As many as 80 people were publicly executed in North Korea earlier this month, some for offenses as minor as watching South Korean movies or possessing a Bible.
South Korean newspaper JoongAng Ilbo reported that the so-called criminals were put to death in seven cities across North Korea on Nov. 3, in the first known large-scale public executions by the Kim Jong-un regime.
A source, who is familiar with internal affairs in the North and who recently visited the country, told the paper that about 10 people were killed in each city.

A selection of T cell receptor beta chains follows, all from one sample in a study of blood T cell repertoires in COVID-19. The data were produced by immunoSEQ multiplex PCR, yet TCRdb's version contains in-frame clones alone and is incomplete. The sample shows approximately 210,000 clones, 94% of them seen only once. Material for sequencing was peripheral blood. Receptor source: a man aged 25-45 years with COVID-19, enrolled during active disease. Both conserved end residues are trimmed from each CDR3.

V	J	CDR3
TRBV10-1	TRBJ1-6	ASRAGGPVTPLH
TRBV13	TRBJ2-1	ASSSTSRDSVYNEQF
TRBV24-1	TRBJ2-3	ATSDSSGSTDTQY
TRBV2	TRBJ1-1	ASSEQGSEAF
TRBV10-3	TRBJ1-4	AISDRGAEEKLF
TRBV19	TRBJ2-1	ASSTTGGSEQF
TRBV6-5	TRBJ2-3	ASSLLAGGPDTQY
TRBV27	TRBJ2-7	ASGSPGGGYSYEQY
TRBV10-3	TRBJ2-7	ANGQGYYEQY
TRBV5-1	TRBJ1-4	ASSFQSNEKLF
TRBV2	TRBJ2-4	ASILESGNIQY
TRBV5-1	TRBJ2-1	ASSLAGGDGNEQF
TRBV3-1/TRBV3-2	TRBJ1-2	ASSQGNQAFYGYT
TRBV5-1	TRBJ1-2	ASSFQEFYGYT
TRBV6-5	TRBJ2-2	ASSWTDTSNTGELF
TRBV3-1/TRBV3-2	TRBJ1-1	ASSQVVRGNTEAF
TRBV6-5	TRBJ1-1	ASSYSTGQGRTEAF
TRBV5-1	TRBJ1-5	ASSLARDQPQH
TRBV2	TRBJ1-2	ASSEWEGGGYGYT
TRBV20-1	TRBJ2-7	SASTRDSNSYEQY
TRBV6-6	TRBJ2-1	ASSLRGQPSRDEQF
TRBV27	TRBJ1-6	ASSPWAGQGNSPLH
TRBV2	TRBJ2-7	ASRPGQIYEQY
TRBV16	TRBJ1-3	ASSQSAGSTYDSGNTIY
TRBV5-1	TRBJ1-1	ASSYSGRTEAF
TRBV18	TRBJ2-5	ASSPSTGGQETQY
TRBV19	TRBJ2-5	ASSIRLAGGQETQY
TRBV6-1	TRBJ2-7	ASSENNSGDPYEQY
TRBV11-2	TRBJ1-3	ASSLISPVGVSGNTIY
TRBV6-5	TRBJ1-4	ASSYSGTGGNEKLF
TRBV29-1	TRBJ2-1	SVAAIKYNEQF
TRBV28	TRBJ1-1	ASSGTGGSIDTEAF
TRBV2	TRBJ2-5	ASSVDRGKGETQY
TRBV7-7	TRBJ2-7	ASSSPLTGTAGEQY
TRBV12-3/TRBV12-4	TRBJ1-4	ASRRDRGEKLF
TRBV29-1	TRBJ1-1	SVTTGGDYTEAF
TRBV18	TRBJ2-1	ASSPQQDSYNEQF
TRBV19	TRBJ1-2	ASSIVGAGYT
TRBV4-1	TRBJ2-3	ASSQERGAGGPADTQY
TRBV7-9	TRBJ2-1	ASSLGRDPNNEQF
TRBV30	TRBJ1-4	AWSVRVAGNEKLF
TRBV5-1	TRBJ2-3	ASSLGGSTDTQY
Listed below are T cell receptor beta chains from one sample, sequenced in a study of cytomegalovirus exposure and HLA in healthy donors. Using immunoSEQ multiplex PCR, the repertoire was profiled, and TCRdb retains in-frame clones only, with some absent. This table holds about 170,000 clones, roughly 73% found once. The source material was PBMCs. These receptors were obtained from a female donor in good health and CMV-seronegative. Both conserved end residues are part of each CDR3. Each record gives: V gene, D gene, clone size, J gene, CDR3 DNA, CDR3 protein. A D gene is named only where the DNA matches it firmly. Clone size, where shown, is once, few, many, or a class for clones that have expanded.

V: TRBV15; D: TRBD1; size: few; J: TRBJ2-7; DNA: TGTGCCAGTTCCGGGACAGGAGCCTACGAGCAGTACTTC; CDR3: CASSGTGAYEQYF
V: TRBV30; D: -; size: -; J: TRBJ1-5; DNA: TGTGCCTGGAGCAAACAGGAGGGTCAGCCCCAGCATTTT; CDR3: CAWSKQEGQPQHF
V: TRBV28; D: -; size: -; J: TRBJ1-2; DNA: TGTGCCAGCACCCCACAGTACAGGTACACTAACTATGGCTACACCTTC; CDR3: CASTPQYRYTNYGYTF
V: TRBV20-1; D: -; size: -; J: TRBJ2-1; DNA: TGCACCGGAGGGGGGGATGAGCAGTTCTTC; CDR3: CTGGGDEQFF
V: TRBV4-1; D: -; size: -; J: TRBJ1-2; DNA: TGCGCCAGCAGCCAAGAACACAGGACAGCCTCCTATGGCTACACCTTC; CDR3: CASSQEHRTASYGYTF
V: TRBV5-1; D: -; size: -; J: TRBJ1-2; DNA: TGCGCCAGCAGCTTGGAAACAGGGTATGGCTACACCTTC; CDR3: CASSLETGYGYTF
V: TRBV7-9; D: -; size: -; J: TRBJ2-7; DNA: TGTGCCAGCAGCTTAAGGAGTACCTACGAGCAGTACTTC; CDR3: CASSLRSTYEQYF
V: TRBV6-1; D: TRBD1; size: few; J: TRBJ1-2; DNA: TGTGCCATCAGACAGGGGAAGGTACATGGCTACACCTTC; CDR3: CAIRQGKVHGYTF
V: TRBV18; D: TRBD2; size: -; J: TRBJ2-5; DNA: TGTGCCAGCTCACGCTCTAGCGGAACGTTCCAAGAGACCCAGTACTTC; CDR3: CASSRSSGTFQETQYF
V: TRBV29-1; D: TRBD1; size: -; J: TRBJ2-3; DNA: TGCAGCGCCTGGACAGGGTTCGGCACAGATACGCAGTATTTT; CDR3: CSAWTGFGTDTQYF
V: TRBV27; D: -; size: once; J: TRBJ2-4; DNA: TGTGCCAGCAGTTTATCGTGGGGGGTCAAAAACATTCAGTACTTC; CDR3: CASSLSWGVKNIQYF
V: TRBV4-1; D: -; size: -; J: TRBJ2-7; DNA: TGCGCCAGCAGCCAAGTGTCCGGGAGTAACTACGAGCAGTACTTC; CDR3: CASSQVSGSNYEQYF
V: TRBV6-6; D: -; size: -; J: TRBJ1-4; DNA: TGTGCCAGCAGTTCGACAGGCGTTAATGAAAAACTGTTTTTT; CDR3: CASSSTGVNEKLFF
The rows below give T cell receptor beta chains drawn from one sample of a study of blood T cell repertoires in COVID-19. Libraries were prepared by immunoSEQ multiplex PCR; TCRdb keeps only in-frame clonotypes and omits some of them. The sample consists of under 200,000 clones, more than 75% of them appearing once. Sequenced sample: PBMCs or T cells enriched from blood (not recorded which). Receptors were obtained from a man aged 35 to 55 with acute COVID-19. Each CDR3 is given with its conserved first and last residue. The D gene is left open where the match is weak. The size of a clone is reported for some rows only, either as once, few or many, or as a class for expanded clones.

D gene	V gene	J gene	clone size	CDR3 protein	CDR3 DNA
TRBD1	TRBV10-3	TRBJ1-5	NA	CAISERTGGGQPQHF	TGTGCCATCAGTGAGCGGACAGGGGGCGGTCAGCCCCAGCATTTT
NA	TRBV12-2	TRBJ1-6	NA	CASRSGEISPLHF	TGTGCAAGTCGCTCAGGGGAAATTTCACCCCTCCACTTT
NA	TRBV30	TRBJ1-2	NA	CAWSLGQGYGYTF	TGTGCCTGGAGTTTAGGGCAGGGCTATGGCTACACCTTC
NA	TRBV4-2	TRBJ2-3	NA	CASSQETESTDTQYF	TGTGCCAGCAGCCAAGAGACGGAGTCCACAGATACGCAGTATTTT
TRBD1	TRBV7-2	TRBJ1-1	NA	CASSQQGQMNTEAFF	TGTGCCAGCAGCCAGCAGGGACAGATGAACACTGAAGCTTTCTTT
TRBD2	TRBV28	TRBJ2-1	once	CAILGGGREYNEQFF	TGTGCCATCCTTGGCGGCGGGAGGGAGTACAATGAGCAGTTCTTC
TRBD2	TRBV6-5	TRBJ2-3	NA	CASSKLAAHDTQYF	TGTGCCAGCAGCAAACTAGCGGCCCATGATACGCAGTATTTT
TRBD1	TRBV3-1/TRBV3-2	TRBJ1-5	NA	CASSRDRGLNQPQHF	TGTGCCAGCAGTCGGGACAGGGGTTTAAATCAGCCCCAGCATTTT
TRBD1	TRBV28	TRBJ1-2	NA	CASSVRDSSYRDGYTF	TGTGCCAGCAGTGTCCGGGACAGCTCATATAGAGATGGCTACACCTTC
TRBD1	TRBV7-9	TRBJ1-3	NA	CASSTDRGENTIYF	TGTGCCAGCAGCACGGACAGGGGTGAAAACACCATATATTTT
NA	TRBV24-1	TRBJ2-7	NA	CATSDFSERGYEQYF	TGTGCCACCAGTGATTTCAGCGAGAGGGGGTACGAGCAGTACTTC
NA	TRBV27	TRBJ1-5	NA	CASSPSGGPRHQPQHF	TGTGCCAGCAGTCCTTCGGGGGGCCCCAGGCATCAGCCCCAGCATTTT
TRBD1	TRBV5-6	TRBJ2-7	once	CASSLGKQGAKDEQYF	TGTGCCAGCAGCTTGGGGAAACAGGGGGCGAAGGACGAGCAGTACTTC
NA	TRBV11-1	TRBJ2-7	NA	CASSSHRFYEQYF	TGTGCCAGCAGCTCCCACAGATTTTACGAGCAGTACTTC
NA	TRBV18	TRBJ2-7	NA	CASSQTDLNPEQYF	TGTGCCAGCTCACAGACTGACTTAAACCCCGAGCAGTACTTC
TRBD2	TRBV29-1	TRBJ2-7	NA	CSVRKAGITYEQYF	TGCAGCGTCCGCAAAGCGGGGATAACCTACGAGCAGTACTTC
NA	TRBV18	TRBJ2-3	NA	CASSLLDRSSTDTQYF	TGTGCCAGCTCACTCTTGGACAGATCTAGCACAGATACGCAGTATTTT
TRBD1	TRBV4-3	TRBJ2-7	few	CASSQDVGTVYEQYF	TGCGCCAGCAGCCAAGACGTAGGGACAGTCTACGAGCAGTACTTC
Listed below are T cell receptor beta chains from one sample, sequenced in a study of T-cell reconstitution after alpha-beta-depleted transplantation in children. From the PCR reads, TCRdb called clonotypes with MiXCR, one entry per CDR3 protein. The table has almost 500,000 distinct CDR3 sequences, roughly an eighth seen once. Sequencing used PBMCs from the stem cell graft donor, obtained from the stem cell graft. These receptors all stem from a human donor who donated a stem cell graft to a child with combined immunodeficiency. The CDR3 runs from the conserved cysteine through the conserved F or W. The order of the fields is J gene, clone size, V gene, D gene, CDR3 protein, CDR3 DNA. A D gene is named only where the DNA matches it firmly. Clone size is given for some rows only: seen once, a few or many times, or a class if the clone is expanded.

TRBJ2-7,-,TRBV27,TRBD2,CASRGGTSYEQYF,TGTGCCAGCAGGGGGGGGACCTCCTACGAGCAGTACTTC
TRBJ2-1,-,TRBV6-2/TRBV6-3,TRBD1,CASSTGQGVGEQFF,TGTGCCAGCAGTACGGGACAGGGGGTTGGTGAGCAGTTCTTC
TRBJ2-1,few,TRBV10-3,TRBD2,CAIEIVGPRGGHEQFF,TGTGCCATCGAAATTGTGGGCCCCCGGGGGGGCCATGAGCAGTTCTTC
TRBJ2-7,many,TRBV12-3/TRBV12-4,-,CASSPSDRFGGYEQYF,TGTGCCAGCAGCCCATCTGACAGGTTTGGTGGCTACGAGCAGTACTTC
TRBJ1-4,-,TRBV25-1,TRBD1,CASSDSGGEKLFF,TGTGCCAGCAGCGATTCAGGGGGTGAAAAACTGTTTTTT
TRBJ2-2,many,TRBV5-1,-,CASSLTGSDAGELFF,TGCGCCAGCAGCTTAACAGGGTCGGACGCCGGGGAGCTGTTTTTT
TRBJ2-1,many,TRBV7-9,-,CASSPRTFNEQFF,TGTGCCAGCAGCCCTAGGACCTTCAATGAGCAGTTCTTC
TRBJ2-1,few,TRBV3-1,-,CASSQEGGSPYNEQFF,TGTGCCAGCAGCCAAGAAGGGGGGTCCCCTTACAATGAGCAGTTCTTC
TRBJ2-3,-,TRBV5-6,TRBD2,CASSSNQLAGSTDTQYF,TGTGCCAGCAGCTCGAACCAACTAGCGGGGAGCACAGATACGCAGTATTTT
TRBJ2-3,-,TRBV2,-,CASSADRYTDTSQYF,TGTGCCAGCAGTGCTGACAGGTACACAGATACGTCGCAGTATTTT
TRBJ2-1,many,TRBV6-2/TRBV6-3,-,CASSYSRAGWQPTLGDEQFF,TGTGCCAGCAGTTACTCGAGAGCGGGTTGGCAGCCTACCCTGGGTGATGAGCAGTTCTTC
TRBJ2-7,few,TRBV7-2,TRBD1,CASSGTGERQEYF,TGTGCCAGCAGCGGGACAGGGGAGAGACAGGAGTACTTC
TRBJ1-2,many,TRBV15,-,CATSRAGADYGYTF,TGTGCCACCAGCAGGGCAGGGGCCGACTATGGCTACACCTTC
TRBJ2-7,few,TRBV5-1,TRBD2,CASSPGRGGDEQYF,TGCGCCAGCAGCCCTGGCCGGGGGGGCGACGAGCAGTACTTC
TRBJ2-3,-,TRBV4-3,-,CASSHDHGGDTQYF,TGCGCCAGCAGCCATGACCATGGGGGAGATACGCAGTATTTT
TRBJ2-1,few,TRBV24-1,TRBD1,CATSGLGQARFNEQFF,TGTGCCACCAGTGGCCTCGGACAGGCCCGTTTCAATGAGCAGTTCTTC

Eight people — their heads covered with white bags — were tied to stakes at a local stadium in the city of Wonsan, before authorities shot them with a machine gun, according to the source . . .
The common theme of the persecution was crimes related to South Korea — like watching South Korean films — or corruption of public morals, especially sexual misconduct. North Korean law permits executions for conspiring to overthrow the government, treason and terrorism. But the country has also been known to order public executions for minor infractions such as religious activism, cellphone use and stealing food, in an effort to intimidate the public. (Read more from “North Korea Publicly Executes 80, Some for Videos or Bibles” HERE)